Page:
Matthew Soakell reveals the secrets of PPC specialists in an interview with OWOX BI
We were lucky to interview Matthew Soakell, named the Young Search Professional of the Year in the EU Search Awards 2019 and Rising Star of the Year in the UK Biddable Media Awards 2019. Matthew told us about the peculiarities of being a PPC (pay-per-click) specialist and the keys to success in this marketing field.
Matthew (follow him on Twitter) provides training for PPC teams and individuals who want to learn how to effectively use PPC advertising. He knows how to create constant growth with the help of Google Ads and other web-based tools. Moreover, Matthew speaks at different PPC events to share his experience.
Matthew is a senior PPC trainer at the Mabo PPC agency, a UK company founded in 2013 that allows online retailers to generate good returns from PPC advertising campaigns. He’s a big fan of football and supports Norwich City.
Maryna Sharapa, an OWOX BI Growth Hacker, prepared questions for the interview so we could get a lot of valuable insights.
Table of contents
- Skills you need to succeed
- Useful tips for PPC specialists
- Evaluation and challenges
- OWOX BI bottom line
Skills you need to succeed
What skills do PPC specialists need to develop now so they aren’t left without work in the future?
Matthew Soakell: All things have become automated to the greatest possible extent. Everything is so fast and progressive. The PPC industry is evolving as never before. This should be understandable to all PPC specialists. If you are not willing to adapt to the changes in a particular industry, you won’t be a good specialist. Fast adaptation to changes is rather important.
Moreover, a PPC specialist should be ready for market changes and create something by yourself and force someone to adapt in this field. A PPC specialist should be willing to make quick changes for growth and development. In addition, love what you are doing. You must be a creative and intelligent specialist. All these things will allow you to keep pace.
How can you be prepared for all these changes?
MS: Just be open-minded and try to do experiments in your area of expertise. You need to learn new things all the time. An open mind is the biggest asset. For example, my first experience was with text ads with a head and two description lines, and I had to deal with new web tools. So it is important to always be in search of new things and be open-minded. Also, don’t forget to read a lot of books in your industry. It can be not only PPC materials but general marketing materials too.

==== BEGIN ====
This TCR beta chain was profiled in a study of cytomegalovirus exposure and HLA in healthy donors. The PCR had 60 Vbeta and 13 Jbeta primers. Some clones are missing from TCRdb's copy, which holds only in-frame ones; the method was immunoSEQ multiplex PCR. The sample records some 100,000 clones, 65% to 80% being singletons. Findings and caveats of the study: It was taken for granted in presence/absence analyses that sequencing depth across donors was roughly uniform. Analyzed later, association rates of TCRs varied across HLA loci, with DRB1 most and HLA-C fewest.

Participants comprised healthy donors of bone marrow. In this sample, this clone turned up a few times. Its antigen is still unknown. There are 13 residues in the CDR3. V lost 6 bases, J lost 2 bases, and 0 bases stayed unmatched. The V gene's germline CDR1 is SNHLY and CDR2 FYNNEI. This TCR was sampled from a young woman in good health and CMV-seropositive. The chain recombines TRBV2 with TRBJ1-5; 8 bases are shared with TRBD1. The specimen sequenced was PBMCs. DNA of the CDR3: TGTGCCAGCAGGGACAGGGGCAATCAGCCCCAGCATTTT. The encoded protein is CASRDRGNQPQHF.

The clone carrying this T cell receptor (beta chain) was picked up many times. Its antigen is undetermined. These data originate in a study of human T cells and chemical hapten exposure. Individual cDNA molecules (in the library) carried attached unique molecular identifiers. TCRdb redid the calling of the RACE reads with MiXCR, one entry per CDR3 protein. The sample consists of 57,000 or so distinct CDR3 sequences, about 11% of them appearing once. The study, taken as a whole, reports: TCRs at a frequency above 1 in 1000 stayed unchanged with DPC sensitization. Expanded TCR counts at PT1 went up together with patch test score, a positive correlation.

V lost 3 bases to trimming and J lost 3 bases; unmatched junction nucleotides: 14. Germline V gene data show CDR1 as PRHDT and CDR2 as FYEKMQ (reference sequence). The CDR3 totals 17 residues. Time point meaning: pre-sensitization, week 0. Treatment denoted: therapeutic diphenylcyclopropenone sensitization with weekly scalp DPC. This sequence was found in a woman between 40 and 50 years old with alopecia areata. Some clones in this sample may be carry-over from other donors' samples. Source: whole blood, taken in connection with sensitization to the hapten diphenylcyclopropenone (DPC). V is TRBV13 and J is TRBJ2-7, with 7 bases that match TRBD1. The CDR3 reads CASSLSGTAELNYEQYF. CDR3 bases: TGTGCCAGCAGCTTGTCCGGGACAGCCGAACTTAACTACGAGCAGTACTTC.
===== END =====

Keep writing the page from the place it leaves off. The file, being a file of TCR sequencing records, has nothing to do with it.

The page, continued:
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Useful tips for PPC specialists
You mentioned reading books. What about blogs for PPC specialists?
MS: My favorite is a guy who works for Google. He is a kind of digital evangelist – Avinash Kaushik (follow him on Twitter). He has a blog called Occam's Razor. Avinash is one who has influenced my thinking in general marketing and analytics as well. Avinash and Occam’s Razor is my number one. PPC Hero and PPC Hubbub are general marketing blogs. I keep track of what they say.
What about conferences? Do you visit different events? Do you have some favorites?
MS: I can emphasize two significant events. The first was in 2017 – a conference in South England called UK Search Camp. It was the first conference that I attended, and it impressed me a lot. The second one is the European Search Conference. I’ve also attended TED Talks. The most valuable information that I received on a regular basis is at Google events in Manchester and London related to product launches. I attend probably every 2 or 3 months.
As an agency we get access to these events and it's our way of remaining industry leaders, and also it helps us keep up to date with the latest trends for training. I think next year I will also visit the other events I mentioned. They have some parts specifically on PPC. As I mentioned before, it allows you to broaden your mind and be open-minded. I am trying to visit PPC events every year because the PPC field requires these upgrades. Events allow you to broaden your knowledge – to learn something new about different areas in marketing. I need to know how companies, businesses, and other industries work.